It takes a village, part 2


In Kijita (Wajita) there is a proverb which says ‘Omwana ni wa bhone,’ meaning regardless of a child’s biological parent(s) its upbringing belongs to the community.

Previously, I mentioned I talked with Angela Smith and Orlando Thomas on the topic of discipline, a conversation which ranged into the topic of community partnerships and collaborations. Specifically, Ms. Smith and Mr. Thomas both suggested I talk to Ms. Karen Simms. It was great advice. 🙂
Ms. Simms presented at the Feb 13th BOE meeting – I encourage you to look through the documents posted on BoardDocs:
I recently had the privilege to speak with Karen Simms. I first gave a little background about why I had visited Ms. Smith and Mr. Thomas, namely Mr. Terry Townsend’s letter of complaint to the OCR. Ms. Simms indicated she was quite familiar with the Consent Decree and the Plaintiff class. She went on to say that one of goals of the Promise Zone initiative is to “build on the work of the consent decree”, specifically by changing policies and practices. This is important as district leadership and boards change over time.
When I mentioned that the information she presented on the Promise Zone looks like Imani Bazzell’s work with “Great Campus” and “At Promise of Success”, she said that Promise Zone “gives teeth to Imani’s ideas.”
I have a lot of respect for what Imani has done in regards to “Great Campus” and “At Promise of Success”. Here are two earlier blog posts on that topic:
I love it that certain entities have been working hard to create tailored environments for some of our most “at risk” children. I want to be careful about using a label like “at risk”; perhaps another way to say it is that Promise Zone creates a village for students that do not otherwise have a village. In Ms. Simms’ Feb 13th BOE presentation, on slide 5 she references the work of the Community Schools initiative (also shared at the Feb 13th BOE meeting) and that of Cradle to Career. At the bottom of the slide, she has a quote that is most apropos:

Community building must become the heart of any school improvement effort.
— Thomas Sergiovanni

A few years ago I suggested that perhaps we are asking the wrong question when we ask about money – we should be asking about how we can provide optimal learning environments. It seems to me that Promise Zone tackles this question for minority students that are currently not served well by the status quo.
In time, I truly hope this idea catches on and is able to scale up. I firmly believe we need more overlap and intersection between what we call “community” and “school”.
PS – for those that wish to watch the Feb 13th BOE meeting, it is up on Vimeo:

Feb 13th BOE meeting: more on community involvement

The agenda posted for the Feb 13th BOE meeting has a couple community engagement pieces you might want to learn more about: “My Family’s Promise Plan Pilot” and a draft of a new policy to support Community Schools “Policy 831 – Community Schools“.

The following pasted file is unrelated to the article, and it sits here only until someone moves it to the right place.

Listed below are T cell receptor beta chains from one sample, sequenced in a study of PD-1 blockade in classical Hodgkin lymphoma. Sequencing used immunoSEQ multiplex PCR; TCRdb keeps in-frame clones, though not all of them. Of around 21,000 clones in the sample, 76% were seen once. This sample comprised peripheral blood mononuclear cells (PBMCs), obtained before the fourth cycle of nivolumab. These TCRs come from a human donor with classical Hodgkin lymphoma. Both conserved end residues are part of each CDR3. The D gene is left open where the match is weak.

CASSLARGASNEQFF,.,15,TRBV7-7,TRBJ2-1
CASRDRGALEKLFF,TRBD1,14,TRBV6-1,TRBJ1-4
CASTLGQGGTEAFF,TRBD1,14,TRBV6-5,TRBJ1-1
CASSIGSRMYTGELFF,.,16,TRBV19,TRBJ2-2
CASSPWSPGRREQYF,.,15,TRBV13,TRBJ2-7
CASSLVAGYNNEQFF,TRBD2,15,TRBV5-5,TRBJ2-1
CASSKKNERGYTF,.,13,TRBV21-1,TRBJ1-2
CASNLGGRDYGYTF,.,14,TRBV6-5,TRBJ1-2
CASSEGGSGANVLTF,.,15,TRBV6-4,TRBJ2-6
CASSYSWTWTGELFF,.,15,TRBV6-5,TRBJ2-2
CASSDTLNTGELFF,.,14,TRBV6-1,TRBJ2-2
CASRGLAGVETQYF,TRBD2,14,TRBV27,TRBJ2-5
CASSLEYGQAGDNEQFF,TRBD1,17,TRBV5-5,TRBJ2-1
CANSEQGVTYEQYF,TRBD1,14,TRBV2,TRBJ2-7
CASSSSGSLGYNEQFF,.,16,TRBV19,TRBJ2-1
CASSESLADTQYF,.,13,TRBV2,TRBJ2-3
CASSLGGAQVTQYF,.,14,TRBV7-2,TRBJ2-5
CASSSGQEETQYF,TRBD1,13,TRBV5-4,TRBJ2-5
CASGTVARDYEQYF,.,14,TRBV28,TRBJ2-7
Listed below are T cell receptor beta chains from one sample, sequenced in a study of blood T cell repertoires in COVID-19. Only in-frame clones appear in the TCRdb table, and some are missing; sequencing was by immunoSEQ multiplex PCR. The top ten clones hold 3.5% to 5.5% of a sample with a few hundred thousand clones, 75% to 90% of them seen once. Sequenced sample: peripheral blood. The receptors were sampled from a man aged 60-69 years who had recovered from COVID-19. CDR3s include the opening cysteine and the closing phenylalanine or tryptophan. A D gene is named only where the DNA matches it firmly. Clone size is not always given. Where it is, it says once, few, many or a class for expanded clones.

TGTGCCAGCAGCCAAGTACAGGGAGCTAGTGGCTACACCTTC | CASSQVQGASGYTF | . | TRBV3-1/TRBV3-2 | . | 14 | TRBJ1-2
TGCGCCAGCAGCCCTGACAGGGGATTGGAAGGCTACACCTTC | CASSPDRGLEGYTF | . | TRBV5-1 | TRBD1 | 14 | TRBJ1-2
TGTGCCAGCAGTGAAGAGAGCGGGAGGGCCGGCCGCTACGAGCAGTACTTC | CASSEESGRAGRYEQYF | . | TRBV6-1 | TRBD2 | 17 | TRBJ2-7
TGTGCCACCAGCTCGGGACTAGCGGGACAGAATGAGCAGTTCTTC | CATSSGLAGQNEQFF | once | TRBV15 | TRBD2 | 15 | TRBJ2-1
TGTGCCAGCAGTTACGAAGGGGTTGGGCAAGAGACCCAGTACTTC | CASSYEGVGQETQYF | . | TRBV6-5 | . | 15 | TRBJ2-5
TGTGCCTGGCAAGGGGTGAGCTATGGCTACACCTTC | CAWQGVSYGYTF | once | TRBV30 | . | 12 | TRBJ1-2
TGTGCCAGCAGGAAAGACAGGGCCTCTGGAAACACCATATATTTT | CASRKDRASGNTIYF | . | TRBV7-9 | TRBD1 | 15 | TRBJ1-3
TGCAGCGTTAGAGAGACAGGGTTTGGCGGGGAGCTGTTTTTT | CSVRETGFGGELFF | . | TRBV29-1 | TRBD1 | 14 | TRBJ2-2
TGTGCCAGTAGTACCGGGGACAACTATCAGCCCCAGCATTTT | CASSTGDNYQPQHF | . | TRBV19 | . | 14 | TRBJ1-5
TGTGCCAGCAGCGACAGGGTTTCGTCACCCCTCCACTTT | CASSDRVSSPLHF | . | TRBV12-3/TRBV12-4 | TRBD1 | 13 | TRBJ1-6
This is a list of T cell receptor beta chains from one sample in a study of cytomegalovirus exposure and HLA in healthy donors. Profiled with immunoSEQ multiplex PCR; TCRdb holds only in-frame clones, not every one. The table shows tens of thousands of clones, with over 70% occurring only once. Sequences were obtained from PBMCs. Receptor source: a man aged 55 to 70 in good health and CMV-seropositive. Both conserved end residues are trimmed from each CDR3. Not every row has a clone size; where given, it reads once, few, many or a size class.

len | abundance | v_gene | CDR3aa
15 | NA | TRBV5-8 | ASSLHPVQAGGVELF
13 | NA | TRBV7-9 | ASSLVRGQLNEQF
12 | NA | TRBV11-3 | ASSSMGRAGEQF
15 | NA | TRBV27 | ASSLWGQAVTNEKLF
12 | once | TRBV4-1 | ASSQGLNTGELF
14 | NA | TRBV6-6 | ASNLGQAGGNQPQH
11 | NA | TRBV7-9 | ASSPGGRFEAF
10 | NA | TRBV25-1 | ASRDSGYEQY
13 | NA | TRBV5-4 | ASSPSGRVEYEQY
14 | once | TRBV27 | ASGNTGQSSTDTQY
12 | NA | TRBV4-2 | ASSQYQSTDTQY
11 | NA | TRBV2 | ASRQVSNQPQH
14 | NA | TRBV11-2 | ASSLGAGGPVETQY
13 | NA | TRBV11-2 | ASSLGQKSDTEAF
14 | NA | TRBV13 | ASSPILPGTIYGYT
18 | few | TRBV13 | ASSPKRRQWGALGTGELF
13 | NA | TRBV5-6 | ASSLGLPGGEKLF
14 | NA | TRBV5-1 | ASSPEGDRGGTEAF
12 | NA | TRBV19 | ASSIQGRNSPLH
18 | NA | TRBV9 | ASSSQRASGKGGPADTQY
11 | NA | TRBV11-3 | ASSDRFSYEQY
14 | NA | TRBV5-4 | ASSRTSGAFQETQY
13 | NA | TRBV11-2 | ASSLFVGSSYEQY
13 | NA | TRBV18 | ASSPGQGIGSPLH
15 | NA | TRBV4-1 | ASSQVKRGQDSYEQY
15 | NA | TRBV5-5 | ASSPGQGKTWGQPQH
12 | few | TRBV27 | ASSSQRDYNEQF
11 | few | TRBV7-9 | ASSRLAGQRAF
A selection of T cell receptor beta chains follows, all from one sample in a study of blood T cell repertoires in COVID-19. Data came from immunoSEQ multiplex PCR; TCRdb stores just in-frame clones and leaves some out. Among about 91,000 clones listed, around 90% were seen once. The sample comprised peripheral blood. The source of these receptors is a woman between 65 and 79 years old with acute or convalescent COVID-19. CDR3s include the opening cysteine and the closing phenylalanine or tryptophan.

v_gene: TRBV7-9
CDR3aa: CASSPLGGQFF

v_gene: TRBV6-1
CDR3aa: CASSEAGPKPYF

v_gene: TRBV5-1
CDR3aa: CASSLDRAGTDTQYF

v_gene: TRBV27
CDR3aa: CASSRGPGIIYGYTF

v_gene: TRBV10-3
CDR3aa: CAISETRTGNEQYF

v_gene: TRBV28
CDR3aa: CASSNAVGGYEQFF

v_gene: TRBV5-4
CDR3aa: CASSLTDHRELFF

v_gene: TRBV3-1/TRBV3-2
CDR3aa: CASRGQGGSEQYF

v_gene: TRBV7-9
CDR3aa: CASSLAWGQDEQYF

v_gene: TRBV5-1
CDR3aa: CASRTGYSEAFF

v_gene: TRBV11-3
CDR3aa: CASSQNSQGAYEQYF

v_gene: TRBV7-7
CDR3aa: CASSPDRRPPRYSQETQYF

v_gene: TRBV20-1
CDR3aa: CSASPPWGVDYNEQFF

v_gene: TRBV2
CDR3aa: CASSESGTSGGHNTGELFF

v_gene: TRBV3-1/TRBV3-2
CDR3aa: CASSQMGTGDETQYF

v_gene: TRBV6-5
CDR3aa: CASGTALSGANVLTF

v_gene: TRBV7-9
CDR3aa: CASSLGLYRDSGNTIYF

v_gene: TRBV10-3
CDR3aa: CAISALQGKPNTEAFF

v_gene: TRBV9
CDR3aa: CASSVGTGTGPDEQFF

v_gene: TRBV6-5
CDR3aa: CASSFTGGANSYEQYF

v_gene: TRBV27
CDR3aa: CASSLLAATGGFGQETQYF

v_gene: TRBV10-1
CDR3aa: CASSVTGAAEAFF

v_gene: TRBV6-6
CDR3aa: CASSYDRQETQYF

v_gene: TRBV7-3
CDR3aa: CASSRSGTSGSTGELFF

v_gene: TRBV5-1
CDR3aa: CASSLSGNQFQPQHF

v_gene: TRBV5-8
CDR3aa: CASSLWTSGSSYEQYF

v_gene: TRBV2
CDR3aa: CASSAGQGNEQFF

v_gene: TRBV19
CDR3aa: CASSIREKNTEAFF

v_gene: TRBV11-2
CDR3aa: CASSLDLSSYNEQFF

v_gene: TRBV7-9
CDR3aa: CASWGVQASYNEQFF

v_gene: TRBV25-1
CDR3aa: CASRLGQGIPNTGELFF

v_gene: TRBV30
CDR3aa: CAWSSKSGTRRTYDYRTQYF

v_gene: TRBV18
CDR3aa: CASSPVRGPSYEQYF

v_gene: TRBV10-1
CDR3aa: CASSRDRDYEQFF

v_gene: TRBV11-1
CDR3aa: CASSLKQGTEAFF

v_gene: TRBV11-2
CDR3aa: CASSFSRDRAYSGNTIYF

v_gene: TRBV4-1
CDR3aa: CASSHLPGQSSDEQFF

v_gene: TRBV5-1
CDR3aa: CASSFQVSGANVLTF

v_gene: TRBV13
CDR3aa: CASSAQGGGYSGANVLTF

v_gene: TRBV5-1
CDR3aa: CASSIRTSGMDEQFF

I had an excellent chat with Orlando Thomas and Angela Smith last week. I had asked a few questions about discipline, and came away from the meeting being very much encouraged about the work going on in Unit 4. One of my take-aways is that the school district yearns for more collaboration with the community. And it seems that the two agenda items listed above is very much in line with the need for more partnerships.


Another take-away was that our public schools could really use more mentors (eg the one-to-one mentoring program and also TALKS mentoring). So much so that when I asked Orlando how the community can help right now, that was his number one request. In fact, Orlando has been asking for more mentors for many years now. As a one-to-one mentor myself, I would be happy to talk to anyone else if you are interested.

Learning from others: "Crossing the Streams"

I apologize for subjecting you to yet another bout of news from Springfield; I had some excellent conversations today and am compelled to share them. This is a long post;  the top 2/3rds deals with Peggy Cormeny, the bottom 1/3rd with Pete Sherman. The overall theme is of bringing parents and teachers together. I am reminded of Ghostbusters and the power of crossing the “streams”. What you read below is very much like that.

[note: any factual errors are bound to be my own – if you know of any discrepancies, please let me know]

The first one was with Peggy Cormeny, the Coordinator of Family and Community Engagement (FACE) at SSD 186. I have been trying to get a hold of her for a little while and our schedules finally overlapped. My first question to Peggy was about the history and genesis of FACE. To provide a full context, she had to rewind all the way back to the early 90’s.

Roughly 20 years ago the Ball Foundation contacted the Springfield School District and started a partnership that is just now winding down. The Foundation provided grant monies to fund teacher home visits and teacher collaboration initiatives, opportunities that allowed teachers the incentives to visit with children and their families. Peggy related a story of one elementary school in which the 5th grade teachers were able to meet and visit with all the 5th grade families before school began. Wow. Around the same time, the “Parents as Partners” program was kicked off, a vital bridge between home and school.

When Peggy joined the team, Read the rest of this entry »

A look at an alternative to the Kindergarten Lottery

Here is some insight to how Urbana does School Assignment:


I was keen to read about the ideas they had concerning “community schools” and “sister schools”. In fact, the latter almost sounded similar to the Academy Prep idea in Unit 4.


PS – the problem described by the author seems endemic to most community meetings I have witnessed.